The next step would be to insert your hook in the first stitch and make your first SC (single crochet)

You may then proceed through the entire row, creating a SC for each stitch. At the end of the row you would chain one, turn and begin the next row.

SC in the Front Loop
If you were to crochet in the front loops only, your piece would look like this:

The side facing you will look the same as a standard SC, but when you turn the piece you will see a ridge - this is made from the back loops not being part of the piece. This is to add visual interest to a hat or scarf the pattern may instruct you to crochet in those loops at a later point.

SC in the Back Loop
If you were to crochet in the back loops only, your piece would look like this:
Notice that the ridge is now on the side facing you.

Crocheting a Pot Holder:

To crochet your pot holder you should pick out a yarn of average thickness. If you check the labels you are looking for one that recommends a size J or 6mm hook (3 oz / 145 yards)

To begin chain 20, that's 20 loops and 1 loop on your hook.

Row 1: For your first row, insert your hook in the second loop from the hook and create your first SC (single crochet) than repeat across to make a total of 18 single crochet. Chain one and turn.

Row 2-20: Repeat row 1 until you have crocheted 20 rows.

At this point you should check your piece - does it look like a square? If not, add or remove a row and check again. Once you have created a square you need to make a circle so that you can hang your Pot Holder up.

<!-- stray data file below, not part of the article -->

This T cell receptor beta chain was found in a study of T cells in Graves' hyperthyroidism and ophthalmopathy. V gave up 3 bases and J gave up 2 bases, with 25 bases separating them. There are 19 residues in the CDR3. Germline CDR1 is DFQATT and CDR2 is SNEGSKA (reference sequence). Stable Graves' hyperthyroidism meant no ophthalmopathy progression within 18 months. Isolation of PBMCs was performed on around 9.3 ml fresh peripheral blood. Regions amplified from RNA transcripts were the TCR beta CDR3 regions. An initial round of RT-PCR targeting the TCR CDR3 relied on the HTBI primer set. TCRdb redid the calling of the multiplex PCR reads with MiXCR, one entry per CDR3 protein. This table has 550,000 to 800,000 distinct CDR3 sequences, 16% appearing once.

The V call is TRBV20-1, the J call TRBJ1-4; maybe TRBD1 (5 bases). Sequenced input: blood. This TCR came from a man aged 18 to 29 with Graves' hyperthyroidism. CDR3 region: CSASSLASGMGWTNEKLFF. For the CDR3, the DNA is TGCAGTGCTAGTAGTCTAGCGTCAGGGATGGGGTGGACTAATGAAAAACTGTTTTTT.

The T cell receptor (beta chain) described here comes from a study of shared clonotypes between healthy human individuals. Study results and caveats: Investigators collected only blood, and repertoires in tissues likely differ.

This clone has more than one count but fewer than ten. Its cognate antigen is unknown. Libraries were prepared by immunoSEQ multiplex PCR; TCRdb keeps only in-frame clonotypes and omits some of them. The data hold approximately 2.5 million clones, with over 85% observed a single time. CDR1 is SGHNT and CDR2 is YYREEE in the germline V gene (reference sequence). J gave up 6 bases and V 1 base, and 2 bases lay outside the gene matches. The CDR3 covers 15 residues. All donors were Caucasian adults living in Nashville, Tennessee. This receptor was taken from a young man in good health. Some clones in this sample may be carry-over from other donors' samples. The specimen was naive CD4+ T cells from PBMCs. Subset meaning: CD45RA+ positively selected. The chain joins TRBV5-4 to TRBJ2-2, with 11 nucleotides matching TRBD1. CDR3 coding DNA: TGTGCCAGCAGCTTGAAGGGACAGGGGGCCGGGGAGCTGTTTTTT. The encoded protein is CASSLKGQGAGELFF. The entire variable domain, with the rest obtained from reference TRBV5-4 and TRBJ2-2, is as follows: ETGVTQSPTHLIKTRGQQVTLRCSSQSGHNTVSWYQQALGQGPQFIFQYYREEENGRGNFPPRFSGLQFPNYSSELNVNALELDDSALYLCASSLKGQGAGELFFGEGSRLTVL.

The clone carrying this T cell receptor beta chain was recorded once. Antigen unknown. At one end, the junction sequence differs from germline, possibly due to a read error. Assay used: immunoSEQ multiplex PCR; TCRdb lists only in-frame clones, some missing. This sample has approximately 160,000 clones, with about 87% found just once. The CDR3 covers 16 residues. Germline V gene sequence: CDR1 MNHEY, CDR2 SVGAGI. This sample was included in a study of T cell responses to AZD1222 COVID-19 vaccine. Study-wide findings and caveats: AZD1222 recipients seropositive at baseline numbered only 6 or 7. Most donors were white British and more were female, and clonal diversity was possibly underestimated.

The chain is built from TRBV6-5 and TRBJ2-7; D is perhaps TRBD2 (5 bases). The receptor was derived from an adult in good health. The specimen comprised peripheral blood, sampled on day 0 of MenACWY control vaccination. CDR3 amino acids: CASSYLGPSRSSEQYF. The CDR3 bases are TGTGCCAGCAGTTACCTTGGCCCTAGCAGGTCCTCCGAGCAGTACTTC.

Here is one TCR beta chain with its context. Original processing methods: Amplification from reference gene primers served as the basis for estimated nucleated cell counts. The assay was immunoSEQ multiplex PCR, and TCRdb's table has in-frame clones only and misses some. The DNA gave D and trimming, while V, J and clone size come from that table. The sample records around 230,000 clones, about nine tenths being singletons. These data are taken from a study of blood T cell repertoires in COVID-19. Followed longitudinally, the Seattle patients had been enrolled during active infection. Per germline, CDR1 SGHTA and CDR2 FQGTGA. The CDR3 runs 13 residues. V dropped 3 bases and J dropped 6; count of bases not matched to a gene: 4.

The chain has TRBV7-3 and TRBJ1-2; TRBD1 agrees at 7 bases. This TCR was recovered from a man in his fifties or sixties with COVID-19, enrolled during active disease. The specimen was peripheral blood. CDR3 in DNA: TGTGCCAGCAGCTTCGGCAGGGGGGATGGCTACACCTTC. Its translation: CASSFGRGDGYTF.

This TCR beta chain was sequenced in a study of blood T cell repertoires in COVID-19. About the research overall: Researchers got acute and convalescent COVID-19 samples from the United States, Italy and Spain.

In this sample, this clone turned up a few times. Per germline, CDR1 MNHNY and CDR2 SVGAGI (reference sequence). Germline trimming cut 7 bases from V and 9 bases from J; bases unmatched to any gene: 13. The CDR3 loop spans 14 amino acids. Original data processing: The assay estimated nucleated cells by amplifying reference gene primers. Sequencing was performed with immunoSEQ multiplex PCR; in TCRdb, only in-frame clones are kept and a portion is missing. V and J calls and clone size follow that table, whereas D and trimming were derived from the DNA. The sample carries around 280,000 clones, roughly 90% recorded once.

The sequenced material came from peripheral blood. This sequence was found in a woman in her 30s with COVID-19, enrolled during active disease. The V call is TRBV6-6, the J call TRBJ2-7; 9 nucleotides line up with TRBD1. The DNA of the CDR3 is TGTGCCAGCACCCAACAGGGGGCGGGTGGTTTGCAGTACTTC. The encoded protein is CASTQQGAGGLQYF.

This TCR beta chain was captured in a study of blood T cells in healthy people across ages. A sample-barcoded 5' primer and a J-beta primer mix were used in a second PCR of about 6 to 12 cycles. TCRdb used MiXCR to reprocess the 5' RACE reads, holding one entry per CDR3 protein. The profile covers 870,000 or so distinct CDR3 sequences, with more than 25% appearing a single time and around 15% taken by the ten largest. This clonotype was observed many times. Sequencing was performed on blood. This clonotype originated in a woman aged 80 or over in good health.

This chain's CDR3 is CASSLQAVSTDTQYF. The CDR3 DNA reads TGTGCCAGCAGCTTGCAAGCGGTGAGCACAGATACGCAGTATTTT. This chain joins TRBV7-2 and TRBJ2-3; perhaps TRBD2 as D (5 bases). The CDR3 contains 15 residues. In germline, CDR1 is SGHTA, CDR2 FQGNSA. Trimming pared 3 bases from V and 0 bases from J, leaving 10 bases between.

To make your circle you will want to chain a row of 10 loops. Then you may cut your yarn (about 6 inches from the hook). Loop the chain of 10 loops so that the beginning and end are lined up, then tie them together

If you happen to try this pattern - post a picture of your work on my Facebook site:

Tuesday, January 25, 2011

Starting Your Chain

Most projects start with a chain stitch and as it becomes the foundation of your entire piece it is important to keep each stitch equal - meaning that each loop is the same size.

To begin the chain make a loop, then pull a loop of yarn through the loop.

 Now you have your beginning loop. The best way that I have found to maintain the same loop size is to keep tension on the string that feeds your project. I do this by looping the string around my left index finger and using my middle and ring fingers and thumb to hold my project.

Every time that you pull a new loop, pull the yarn snug, this will keep the loop size the same as the hook size. Now if you're going for a looser crochet, than this rule goes straight out the window.

Next, grab another bit of yarn and pull another loop, and another and another. You can buy a stitch counter at a craft store or make check marks on a piece of paper as you go. I've tried it both ways and both work fine.